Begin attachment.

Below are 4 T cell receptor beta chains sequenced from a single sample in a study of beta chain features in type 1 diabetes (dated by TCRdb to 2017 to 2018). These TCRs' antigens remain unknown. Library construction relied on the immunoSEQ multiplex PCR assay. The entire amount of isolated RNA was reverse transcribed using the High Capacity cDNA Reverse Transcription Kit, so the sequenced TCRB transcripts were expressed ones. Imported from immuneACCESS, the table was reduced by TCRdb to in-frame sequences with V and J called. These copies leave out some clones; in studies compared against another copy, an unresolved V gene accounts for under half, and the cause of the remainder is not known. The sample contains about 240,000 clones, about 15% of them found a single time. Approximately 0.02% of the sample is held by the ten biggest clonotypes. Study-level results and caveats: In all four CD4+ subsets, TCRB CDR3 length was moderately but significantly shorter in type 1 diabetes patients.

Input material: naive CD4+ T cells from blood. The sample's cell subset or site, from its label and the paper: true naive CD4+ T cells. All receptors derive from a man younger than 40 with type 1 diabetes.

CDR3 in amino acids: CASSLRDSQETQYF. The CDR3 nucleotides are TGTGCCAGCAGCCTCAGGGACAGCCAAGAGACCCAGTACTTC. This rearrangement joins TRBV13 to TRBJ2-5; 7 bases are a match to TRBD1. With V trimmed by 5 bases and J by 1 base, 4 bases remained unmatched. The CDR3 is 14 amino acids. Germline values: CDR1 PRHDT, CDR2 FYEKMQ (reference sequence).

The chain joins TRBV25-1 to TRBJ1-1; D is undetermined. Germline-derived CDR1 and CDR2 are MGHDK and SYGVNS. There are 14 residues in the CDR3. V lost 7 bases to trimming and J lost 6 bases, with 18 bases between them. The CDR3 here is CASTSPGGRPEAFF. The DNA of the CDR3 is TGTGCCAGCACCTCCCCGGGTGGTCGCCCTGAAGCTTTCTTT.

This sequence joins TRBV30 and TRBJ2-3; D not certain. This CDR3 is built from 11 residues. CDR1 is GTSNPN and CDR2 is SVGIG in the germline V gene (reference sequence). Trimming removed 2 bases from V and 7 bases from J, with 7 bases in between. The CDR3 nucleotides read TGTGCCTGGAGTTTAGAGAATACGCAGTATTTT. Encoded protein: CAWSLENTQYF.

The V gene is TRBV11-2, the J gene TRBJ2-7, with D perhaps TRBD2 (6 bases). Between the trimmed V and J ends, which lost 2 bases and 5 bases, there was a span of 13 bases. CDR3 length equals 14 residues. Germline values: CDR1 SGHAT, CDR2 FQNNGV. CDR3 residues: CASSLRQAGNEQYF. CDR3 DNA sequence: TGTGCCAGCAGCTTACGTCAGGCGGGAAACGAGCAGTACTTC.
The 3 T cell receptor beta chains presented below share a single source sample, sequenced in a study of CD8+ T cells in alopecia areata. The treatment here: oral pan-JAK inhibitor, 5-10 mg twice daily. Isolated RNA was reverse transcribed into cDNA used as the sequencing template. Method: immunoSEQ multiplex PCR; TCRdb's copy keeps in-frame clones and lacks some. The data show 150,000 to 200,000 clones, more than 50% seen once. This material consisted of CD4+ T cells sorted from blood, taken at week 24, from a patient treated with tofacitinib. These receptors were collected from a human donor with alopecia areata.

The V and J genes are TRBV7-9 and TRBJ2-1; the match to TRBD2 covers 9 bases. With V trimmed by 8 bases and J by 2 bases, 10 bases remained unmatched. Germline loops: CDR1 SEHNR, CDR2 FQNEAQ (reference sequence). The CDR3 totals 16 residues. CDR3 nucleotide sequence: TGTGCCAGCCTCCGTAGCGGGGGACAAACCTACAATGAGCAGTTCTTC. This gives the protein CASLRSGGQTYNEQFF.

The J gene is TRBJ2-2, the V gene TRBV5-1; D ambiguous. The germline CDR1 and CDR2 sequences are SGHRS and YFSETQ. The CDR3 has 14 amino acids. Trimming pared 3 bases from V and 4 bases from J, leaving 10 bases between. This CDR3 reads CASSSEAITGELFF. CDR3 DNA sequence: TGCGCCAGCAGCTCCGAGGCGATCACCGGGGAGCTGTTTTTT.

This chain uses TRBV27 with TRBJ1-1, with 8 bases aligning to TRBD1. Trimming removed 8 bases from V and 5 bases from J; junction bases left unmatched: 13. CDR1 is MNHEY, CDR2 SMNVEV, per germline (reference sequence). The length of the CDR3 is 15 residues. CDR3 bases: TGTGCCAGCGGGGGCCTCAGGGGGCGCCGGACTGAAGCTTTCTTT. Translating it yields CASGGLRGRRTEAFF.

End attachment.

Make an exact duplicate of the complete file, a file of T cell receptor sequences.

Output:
Below are 4 T cell receptor beta chains sequenced from a single sample in a study of beta chain features in type 1 diabetes (dated by TCRdb to 2017 to 2018). These TCRs' antigens remain unknown. Library construction relied on the immunoSEQ multiplex PCR assay. The entire amount of isolated RNA was reverse transcribed using the High Capacity cDNA Reverse Transcription Kit, so the sequenced TCRB transcripts were expressed ones. Imported from immuneACCESS, the table was reduced by TCRdb to in-frame sequences with V and J called. These copies leave out some clones; in studies compared against another copy, an unresolved V gene accounts for under half, and the cause of the remainder is not known. The sample contains about 240,000 clones, about 15% of them found a single time. Approximately 0.02% of the sample is held by the ten biggest clonotypes. Study-level results and caveats: In all four CD4+ subsets, TCRB CDR3 length was moderately but significantly shorter in type 1 diabetes patients.

Input material: naive CD4+ T cells from blood. The sample's cell subset or site, from its label and the paper: true naive CD4+ T cells. All receptors derive from a man younger than 40 with type 1 diabetes.

CDR3 in amino acids: CASSLRDSQETQYF. The CDR3 nucleotides are TGTGCCAGCAGCCTCAGGGACAGCCAAGAGACCCAGTACTTC. This rearrangement joins TRBV13 to TRBJ2-5; 7 bases are a match to TRBD1. With V trimmed by 5 bases and J by 1 base, 4 bases remained unmatched. The CDR3 is 14 amino acids. Germline values: CDR1 PRHDT, CDR2 FYEKMQ (reference sequence).

The chain joins TRBV25-1 to TRBJ1-1; D is undetermined. Germline-derived CDR1 and CDR2 are MGHDK and SYGVNS. There are 14 residues in the CDR3. V lost 7 bases to trimming and J lost 6 bases, with 18 bases between them. The CDR3 here is CASTSPGGRPEAFF. The DNA of the CDR3 is TGTGCCAGCACCTCCCCGGGTGGTCGCCCTGAAGCTTTCTTT.

This sequence joins TRBV30 and TRBJ2-3; D not certain. This CDR3 is built from 11 residues. CDR1 is GTSNPN and CDR2 is SVGIG in the germline V gene (reference sequence). Trimming removed 2 bases from V and 7 bases from J, with 7 bases in between. The CDR3 nucleotides read TGTGCCTGGAGTTTAGAGAATACGCAGTATTTT. Encoded protein: CAWSLENTQYF.

The V gene is TRBV11-2, the J gene TRBJ2-7, with D perhaps TRBD2 (6 bases). Between the trimmed V and J ends, which lost 2 bases and 5 bases, there was a span of 13 bases. CDR3 length equals 14 residues. Germline values: CDR1 SGHAT, CDR2 FQNNGV. CDR3 residues: CASSLRQAGNEQYF. CDR3 DNA sequence: TGTGCCAGCAGCTTACGTCAGGCGGGAAACGAGCAGTACTTC.
The 3 T cell receptor beta chains presented below share a single source sample, sequenced in a study of CD8+ T cells in alopecia areata. The treatment here: oral pan-JAK inhibitor, 5-10 mg twice daily. Isolated RNA was reverse transcribed into cDNA used as the sequencing template. Method: immunoSEQ multiplex PCR; TCRdb's copy keeps in-frame clones and lacks some. The data show 150,000 to 200,000 clones, more than 50% seen once. This material consisted of CD4+ T cells sorted from blood, taken at week 24, from a patient treated with tofacitinib. These receptors were collected from a human donor with alopecia areata.

The V and J genes are TRBV7-9 and TRBJ2-1; the match to TRBD2 covers 9 bases. With V trimmed by 8 bases and J by 2 bases, 10 bases remained unmatched. Germline loops: CDR1 SEHNR, CDR2 FQNEAQ (reference sequence). The CDR3 totals 16 residues. CDR3 nucleotide sequence: TGTGCCAGCCTCCGTAGCGGGGGACAAACCTACAATGAGCAGTTCTTC. This gives the protein CASLRSGGQTYNEQFF.

The J gene is TRBJ2-2, the V gene TRBV5-1; D ambiguous. The germline CDR1 and CDR2 sequences are SGHRS and YFSETQ. The CDR3 has 14 amino acids. Trimming pared 3 bases from V and 4 bases from J, leaving 10 bases between. This CDR3 reads CASSSEAITGELFF. CDR3 DNA sequence: TGCGCCAGCAGCTCCGAGGCGATCACCGGGGAGCTGTTTTTT.

This chain uses TRBV27 with TRBJ1-1, with 8 bases aligning to TRBD1. Trimming removed 8 bases from V and 5 bases from J; junction bases left unmatched: 13. CDR1 is MNHEY, CDR2 SMNVEV, per germline (reference sequence). The length of the CDR3 is 15 residues. CDR3 bases: TGTGCCAGCGGGGGCCTCAGGGGGCGCCGGACTGAAGCTTTCTTT. Translating it yields CASGGLRGRRTEAFF.